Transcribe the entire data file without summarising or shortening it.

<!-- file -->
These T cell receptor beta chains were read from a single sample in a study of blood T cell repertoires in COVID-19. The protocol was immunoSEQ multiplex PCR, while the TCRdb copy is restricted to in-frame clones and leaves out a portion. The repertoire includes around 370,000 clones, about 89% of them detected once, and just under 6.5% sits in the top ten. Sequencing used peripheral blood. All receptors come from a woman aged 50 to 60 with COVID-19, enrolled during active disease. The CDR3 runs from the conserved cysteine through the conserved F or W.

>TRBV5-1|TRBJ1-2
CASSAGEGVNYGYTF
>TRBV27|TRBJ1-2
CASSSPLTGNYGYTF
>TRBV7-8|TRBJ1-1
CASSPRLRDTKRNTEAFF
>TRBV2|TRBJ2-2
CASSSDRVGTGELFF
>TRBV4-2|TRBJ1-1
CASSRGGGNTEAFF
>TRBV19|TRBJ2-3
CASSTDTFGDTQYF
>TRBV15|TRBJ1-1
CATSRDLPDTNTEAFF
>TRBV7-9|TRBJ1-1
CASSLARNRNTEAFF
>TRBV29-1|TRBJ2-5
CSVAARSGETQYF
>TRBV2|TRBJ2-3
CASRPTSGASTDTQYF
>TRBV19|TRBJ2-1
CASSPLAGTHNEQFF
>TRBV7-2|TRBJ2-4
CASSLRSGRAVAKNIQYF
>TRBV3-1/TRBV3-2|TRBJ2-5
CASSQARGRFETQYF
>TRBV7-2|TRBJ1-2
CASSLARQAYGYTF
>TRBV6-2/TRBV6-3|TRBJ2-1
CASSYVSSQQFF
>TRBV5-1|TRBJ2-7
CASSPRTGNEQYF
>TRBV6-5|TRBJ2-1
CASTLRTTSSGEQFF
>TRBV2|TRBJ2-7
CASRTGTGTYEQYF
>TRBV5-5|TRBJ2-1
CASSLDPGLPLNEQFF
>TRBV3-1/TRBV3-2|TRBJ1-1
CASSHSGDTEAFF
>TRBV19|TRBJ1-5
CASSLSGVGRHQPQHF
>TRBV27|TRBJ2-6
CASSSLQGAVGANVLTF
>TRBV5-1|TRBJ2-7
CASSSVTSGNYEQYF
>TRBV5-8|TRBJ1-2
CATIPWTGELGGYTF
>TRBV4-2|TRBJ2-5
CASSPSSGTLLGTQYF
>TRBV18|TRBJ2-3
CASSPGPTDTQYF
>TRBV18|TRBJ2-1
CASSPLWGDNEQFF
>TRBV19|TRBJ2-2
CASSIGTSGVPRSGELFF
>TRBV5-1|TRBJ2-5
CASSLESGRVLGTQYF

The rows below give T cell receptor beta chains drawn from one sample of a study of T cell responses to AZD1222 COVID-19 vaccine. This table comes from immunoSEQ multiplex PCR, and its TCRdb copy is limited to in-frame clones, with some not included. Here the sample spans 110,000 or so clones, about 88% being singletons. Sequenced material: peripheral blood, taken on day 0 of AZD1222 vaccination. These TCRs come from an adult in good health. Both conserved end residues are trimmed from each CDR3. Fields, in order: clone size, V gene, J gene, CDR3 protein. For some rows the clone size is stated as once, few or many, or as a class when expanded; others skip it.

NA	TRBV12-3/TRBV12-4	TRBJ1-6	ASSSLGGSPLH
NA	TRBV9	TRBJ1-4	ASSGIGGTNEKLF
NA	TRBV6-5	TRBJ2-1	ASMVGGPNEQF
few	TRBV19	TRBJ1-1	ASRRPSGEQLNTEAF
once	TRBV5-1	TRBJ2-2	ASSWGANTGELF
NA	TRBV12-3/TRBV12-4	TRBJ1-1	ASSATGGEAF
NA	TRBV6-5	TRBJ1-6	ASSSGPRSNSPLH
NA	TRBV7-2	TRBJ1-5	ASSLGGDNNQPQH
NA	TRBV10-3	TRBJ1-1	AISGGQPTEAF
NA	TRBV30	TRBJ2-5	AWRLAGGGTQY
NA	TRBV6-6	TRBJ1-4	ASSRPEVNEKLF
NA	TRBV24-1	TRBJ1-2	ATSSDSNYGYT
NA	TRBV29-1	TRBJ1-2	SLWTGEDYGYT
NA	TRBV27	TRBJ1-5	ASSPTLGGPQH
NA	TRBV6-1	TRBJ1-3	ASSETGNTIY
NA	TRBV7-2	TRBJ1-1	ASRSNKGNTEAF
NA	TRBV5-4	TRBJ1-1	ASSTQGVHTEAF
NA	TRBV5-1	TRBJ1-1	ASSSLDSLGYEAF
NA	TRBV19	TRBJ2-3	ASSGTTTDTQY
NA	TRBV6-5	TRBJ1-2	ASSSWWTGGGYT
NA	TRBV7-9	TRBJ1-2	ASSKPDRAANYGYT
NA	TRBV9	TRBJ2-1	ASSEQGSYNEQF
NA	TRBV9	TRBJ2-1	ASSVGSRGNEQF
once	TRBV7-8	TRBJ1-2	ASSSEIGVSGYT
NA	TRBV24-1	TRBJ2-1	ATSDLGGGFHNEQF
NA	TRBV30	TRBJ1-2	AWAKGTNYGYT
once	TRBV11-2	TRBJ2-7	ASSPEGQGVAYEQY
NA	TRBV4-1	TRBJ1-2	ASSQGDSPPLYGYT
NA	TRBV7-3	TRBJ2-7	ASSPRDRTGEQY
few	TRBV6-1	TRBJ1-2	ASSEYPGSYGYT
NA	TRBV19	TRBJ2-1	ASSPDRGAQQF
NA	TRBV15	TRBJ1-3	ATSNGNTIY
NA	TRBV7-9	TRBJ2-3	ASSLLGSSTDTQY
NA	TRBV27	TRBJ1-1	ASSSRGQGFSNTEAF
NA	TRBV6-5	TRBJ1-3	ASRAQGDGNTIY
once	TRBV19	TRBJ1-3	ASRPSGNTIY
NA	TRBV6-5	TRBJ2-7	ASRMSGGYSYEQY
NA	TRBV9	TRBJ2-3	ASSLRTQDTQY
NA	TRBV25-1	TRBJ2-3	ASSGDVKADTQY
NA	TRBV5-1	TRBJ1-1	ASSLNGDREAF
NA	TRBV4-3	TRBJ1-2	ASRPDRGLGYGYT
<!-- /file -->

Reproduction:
These T cell receptor beta chains were read from a single sample in a study of blood T cell repertoires in COVID-19. The protocol was immunoSEQ multiplex PCR, while the TCRdb copy is restricted to in-frame clones and leaves out a portion. The repertoire includes around 370,000 clones, about 89% of them detected once, and just under 6.5% sits in the top ten. Sequencing used peripheral blood. All receptors come from a woman aged 50 to 60 with COVID-19, enrolled during active disease. The CDR3 runs from the conserved cysteine through the conserved F or W.

>TRBV5-1|TRBJ1-2
CASSAGEGVNYGYTF
>TRBV27|TRBJ1-2
CASSSPLTGNYGYTF
>TRBV7-8|TRBJ1-1
CASSPRLRDTKRNTEAFF
>TRBV2|TRBJ2-2
CASSSDRVGTGELFF
>TRBV4-2|TRBJ1-1
CASSRGGGNTEAFF
>TRBV19|TRBJ2-3
CASSTDTFGDTQYF
>TRBV15|TRBJ1-1
CATSRDLPDTNTEAFF
>TRBV7-9|TRBJ1-1
CASSLARNRNTEAFF
>TRBV29-1|TRBJ2-5
CSVAARSGETQYF
>TRBV2|TRBJ2-3
CASRPTSGASTDTQYF
>TRBV19|TRBJ2-1
CASSPLAGTHNEQFF
>TRBV7-2|TRBJ2-4
CASSLRSGRAVAKNIQYF
>TRBV3-1/TRBV3-2|TRBJ2-5
CASSQARGRFETQYF
>TRBV7-2|TRBJ1-2
CASSLARQAYGYTF
>TRBV6-2/TRBV6-3|TRBJ2-1
CASSYVSSQQFF
>TRBV5-1|TRBJ2-7
CASSPRTGNEQYF
>TRBV6-5|TRBJ2-1
CASTLRTTSSGEQFF
>TRBV2|TRBJ2-7
CASRTGTGTYEQYF
>TRBV5-5|TRBJ2-1
CASSLDPGLPLNEQFF
>TRBV3-1/TRBV3-2|TRBJ1-1
CASSHSGDTEAFF
>TRBV19|TRBJ1-5
CASSLSGVGRHQPQHF
>TRBV27|TRBJ2-6
CASSSLQGAVGANVLTF
>TRBV5-1|TRBJ2-7
CASSSVTSGNYEQYF
>TRBV5-8|TRBJ1-2
CATIPWTGELGGYTF
>TRBV4-2|TRBJ2-5
CASSPSSGTLLGTQYF
>TRBV18|TRBJ2-3
CASSPGPTDTQYF
>TRBV18|TRBJ2-1
CASSPLWGDNEQFF
>TRBV19|TRBJ2-2
CASSIGTSGVPRSGELFF
>TRBV5-1|TRBJ2-5
CASSLESGRVLGTQYF

The rows below give T cell receptor beta chains drawn from one sample of a study of T cell responses to AZD1222 COVID-19 vaccine. This table comes from immunoSEQ multiplex PCR, and its TCRdb copy is limited to in-frame clones, with some not included. Here the sample spans 110,000 or so clones, about 88% being singletons. Sequenced material: peripheral blood, taken on day 0 of AZD1222 vaccination. These TCRs come from an adult in good health. Both conserved end residues are trimmed from each CDR3. Fields, in order: clone size, V gene, J gene, CDR3 protein. For some rows the clone size is stated as once, few or many, or as a class when expanded; others skip it.

NA	TRBV12-3/TRBV12-4	TRBJ1-6	ASSSLGGSPLH
NA	TRBV9	TRBJ1-4	ASSGIGGTNEKLF
NA	TRBV6-5	TRBJ2-1	ASMVGGPNEQF
few	TRBV19	TRBJ1-1	ASRRPSGEQLNTEAF
once	TRBV5-1	TRBJ2-2	ASSWGANTGELF
NA	TRBV12-3/TRBV12-4	TRBJ1-1	ASSATGGEAF
NA	TRBV6-5	TRBJ1-6	ASSSGPRSNSPLH
NA	TRBV7-2	TRBJ1-5	ASSLGGDNNQPQH
NA	TRBV10-3	TRBJ1-1	AISGGQPTEAF
NA	TRBV30	TRBJ2-5	AWRLAGGGTQY
NA	TRBV6-6	TRBJ1-4	ASSRPEVNEKLF
NA	TRBV24-1	TRBJ1-2	ATSSDSNYGYT
NA	TRBV29-1	TRBJ1-2	SLWTGEDYGYT
NA	TRBV27	TRBJ1-5	ASSPTLGGPQH
NA	TRBV6-1	TRBJ1-3	ASSETGNTIY
NA	TRBV7-2	TRBJ1-1	ASRSNKGNTEAF
NA	TRBV5-4	TRBJ1-1	ASSTQGVHTEAF
NA	TRBV5-1	TRBJ1-1	ASSSLDSLGYEAF
NA	TRBV19	TRBJ2-3	ASSGTTTDTQY
NA	TRBV6-5	TRBJ1-2	ASSSWWTGGGYT
NA	TRBV7-9	TRBJ1-2	ASSKPDRAANYGYT
NA	TRBV9	TRBJ2-1	ASSEQGSYNEQF
NA	TRBV9	TRBJ2-1	ASSVGSRGNEQF
once	TRBV7-8	TRBJ1-2	ASSSEIGVSGYT
NA	TRBV24-1	TRBJ2-1	ATSDLGGGFHNEQF
NA	TRBV30	TRBJ1-2	AWAKGTNYGYT
once	TRBV11-2	TRBJ2-7	ASSPEGQGVAYEQY
NA	TRBV4-1	TRBJ1-2	ASSQGDSPPLYGYT
NA	TRBV7-3	TRBJ2-7	ASSPRDRTGEQY
few	TRBV6-1	TRBJ1-2	ASSEYPGSYGYT
NA	TRBV19	TRBJ2-1	ASSPDRGAQQF
NA	TRBV15	TRBJ1-3	ATSNGNTIY
NA	TRBV7-9	TRBJ2-3	ASSLLGSSTDTQY
NA	TRBV27	TRBJ1-1	ASSSRGQGFSNTEAF
NA	TRBV6-5	TRBJ1-3	ASRAQGDGNTIY
once	TRBV19	TRBJ1-3	ASRPSGNTIY
NA	TRBV6-5	TRBJ2-7	ASRMSGGYSYEQY
NA	TRBV9	TRBJ2-3	ASSLRTQDTQY
NA	TRBV25-1	TRBJ2-3	ASSGDVKADTQY
NA	TRBV5-1	TRBJ1-1	ASSLNGDREAF
NA	TRBV4-3	TRBJ1-2	ASRPDRGLGYGYT